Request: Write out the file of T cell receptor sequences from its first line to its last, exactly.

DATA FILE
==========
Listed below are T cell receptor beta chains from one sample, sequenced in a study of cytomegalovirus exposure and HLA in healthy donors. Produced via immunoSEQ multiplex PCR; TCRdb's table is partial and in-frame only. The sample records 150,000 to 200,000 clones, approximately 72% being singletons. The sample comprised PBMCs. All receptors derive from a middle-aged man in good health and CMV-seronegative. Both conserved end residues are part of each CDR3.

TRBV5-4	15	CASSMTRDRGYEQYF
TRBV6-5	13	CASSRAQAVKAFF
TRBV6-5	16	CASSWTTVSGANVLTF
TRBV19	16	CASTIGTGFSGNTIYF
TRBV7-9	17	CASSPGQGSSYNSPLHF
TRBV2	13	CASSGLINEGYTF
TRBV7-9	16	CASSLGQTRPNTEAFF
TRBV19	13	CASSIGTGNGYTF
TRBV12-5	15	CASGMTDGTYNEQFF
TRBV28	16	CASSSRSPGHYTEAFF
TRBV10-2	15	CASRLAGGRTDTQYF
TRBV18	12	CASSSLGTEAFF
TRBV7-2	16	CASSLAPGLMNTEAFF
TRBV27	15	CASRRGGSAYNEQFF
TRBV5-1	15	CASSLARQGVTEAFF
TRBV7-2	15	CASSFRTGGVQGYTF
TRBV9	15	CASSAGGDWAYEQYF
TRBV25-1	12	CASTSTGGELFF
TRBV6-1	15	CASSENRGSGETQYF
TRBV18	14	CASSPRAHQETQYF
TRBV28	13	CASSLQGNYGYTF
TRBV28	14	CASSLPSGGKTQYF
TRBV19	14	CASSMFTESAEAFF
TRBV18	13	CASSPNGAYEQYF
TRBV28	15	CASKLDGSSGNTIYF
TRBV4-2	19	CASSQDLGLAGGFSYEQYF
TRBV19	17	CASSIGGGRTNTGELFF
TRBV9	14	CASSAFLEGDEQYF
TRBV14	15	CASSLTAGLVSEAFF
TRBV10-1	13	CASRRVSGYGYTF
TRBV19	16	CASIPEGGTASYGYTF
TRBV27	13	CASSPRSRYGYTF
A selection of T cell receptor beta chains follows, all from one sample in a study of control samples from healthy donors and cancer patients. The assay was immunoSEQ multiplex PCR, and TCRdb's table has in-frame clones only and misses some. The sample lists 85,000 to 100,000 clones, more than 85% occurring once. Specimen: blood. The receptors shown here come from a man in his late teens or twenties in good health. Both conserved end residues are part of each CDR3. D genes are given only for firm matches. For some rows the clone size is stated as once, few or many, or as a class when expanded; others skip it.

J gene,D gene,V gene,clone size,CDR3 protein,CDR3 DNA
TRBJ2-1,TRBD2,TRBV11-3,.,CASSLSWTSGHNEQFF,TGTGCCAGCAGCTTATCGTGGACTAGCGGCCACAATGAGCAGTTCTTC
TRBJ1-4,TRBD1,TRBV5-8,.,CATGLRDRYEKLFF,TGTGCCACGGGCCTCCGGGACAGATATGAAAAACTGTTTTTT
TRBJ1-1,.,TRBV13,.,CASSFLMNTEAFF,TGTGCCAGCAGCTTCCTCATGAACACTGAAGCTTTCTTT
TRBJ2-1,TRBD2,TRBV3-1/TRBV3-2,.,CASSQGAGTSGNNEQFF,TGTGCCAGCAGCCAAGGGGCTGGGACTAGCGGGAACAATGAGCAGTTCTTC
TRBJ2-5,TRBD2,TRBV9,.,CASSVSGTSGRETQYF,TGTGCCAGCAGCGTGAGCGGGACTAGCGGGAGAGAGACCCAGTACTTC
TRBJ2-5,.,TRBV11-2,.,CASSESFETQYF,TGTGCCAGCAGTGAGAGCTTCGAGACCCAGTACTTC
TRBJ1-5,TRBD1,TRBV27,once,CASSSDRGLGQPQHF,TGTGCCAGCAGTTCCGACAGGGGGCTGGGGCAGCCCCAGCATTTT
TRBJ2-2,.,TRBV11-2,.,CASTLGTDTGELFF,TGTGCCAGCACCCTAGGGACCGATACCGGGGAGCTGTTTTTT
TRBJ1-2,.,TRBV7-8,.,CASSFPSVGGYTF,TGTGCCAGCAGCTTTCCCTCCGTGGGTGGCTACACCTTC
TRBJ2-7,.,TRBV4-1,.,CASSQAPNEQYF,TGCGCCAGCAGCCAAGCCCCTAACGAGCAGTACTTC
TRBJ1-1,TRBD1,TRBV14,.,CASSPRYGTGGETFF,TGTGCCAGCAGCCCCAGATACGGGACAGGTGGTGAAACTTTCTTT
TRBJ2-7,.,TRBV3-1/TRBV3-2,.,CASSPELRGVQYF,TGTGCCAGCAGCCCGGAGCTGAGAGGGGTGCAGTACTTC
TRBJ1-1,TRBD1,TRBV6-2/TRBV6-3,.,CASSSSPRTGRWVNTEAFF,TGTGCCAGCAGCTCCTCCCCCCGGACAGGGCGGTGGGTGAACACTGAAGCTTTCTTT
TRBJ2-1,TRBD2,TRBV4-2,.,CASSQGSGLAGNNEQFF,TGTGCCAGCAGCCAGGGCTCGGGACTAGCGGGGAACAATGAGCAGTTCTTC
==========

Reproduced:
Listed below are T cell receptor beta chains from one sample, sequenced in a study of cytomegalovirus exposure and HLA in healthy donors. Produced via immunoSEQ multiplex PCR; TCRdb's table is partial and in-frame only. The sample records 150,000 to 200,000 clones, approximately 72% being singletons. The sample comprised PBMCs. All receptors derive from a middle-aged man in good health and CMV-seronegative. Both conserved end residues are part of each CDR3.

TRBV5-4	15	CASSMTRDRGYEQYF
TRBV6-5	13	CASSRAQAVKAFF
TRBV6-5	16	CASSWTTVSGANVLTF
TRBV19	16	CASTIGTGFSGNTIYF
TRBV7-9	17	CASSPGQGSSYNSPLHF
TRBV2	13	CASSGLINEGYTF
TRBV7-9	16	CASSLGQTRPNTEAFF
TRBV19	13	CASSIGTGNGYTF
TRBV12-5	15	CASGMTDGTYNEQFF
TRBV28	16	CASSSRSPGHYTEAFF
TRBV10-2	15	CASRLAGGRTDTQYF
TRBV18	12	CASSSLGTEAFF
TRBV7-2	16	CASSLAPGLMNTEAFF
TRBV27	15	CASRRGGSAYNEQFF
TRBV5-1	15	CASSLARQGVTEAFF
TRBV7-2	15	CASSFRTGGVQGYTF
TRBV9	15	CASSAGGDWAYEQYF
TRBV25-1	12	CASTSTGGELFF
TRBV6-1	15	CASSENRGSGETQYF
TRBV18	14	CASSPRAHQETQYF
TRBV28	13	CASSLQGNYGYTF
TRBV28	14	CASSLPSGGKTQYF
TRBV19	14	CASSMFTESAEAFF
TRBV18	13	CASSPNGAYEQYF
TRBV28	15	CASKLDGSSGNTIYF
TRBV4-2	19	CASSQDLGLAGGFSYEQYF
TRBV19	17	CASSIGGGRTNTGELFF
TRBV9	14	CASSAFLEGDEQYF
TRBV14	15	CASSLTAGLVSEAFF
TRBV10-1	13	CASRRVSGYGYTF
TRBV19	16	CASIPEGGTASYGYTF
TRBV27	13	CASSPRSRYGYTF
A selection of T cell receptor beta chains follows, all from one sample in a study of control samples from healthy donors and cancer patients. The assay was immunoSEQ multiplex PCR, and TCRdb's table has in-frame clones only and misses some. The sample lists 85,000 to 100,000 clones, more than 85% occurring once. Specimen: blood. The receptors shown here come from a man in his late teens or twenties in good health. Both conserved end residues are part of each CDR3. D genes are given only for firm matches. For some rows the clone size is stated as once, few or many, or as a class when expanded; others skip it.

J gene,D gene,V gene,clone size,CDR3 protein,CDR3 DNA
TRBJ2-1,TRBD2,TRBV11-3,.,CASSLSWTSGHNEQFF,TGTGCCAGCAGCTTATCGTGGACTAGCGGCCACAATGAGCAGTTCTTC
TRBJ1-4,TRBD1,TRBV5-8,.,CATGLRDRYEKLFF,TGTGCCACGGGCCTCCGGGACAGATATGAAAAACTGTTTTTT
TRBJ1-1,.,TRBV13,.,CASSFLMNTEAFF,TGTGCCAGCAGCTTCCTCATGAACACTGAAGCTTTCTTT
TRBJ2-1,TRBD2,TRBV3-1/TRBV3-2,.,CASSQGAGTSGNNEQFF,TGTGCCAGCAGCCAAGGGGCTGGGACTAGCGGGAACAATGAGCAGTTCTTC
TRBJ2-5,TRBD2,TRBV9,.,CASSVSGTSGRETQYF,TGTGCCAGCAGCGTGAGCGGGACTAGCGGGAGAGAGACCCAGTACTTC
TRBJ2-5,.,TRBV11-2,.,CASSESFETQYF,TGTGCCAGCAGTGAGAGCTTCGAGACCCAGTACTTC
TRBJ1-5,TRBD1,TRBV27,once,CASSSDRGLGQPQHF,TGTGCCAGCAGTTCCGACAGGGGGCTGGGGCAGCCCCAGCATTTT
TRBJ2-2,.,TRBV11-2,.,CASTLGTDTGELFF,TGTGCCAGCACCCTAGGGACCGATACCGGGGAGCTGTTTTTT
TRBJ1-2,.,TRBV7-8,.,CASSFPSVGGYTF,TGTGCCAGCAGCTTTCCCTCCGTGGGTGGCTACACCTTC
TRBJ2-7,.,TRBV4-1,.,CASSQAPNEQYF,TGCGCCAGCAGCCAAGCCCCTAACGAGCAGTACTTC
TRBJ1-1,TRBD1,TRBV14,.,CASSPRYGTGGETFF,TGTGCCAGCAGCCCCAGATACGGGACAGGTGGTGAAACTTTCTTT
TRBJ2-7,.,TRBV3-1/TRBV3-2,.,CASSPELRGVQYF,TGTGCCAGCAGCCCGGAGCTGAGAGGGGTGCAGTACTTC
TRBJ1-1,TRBD1,TRBV6-2/TRBV6-3,.,CASSSSPRTGRWVNTEAFF,TGTGCCAGCAGCTCCTCCCCCCGGACAGGGCGGTGGGTGAACACTGAAGCTTTCTTT
TRBJ2-1,TRBD2,TRBV4-2,.,CASSQGSGLAGNNEQFF,TGTGCCAGCAGCCAGGGCTCGGGACTAGCGGGGAACAATGAGCAGTTCTTC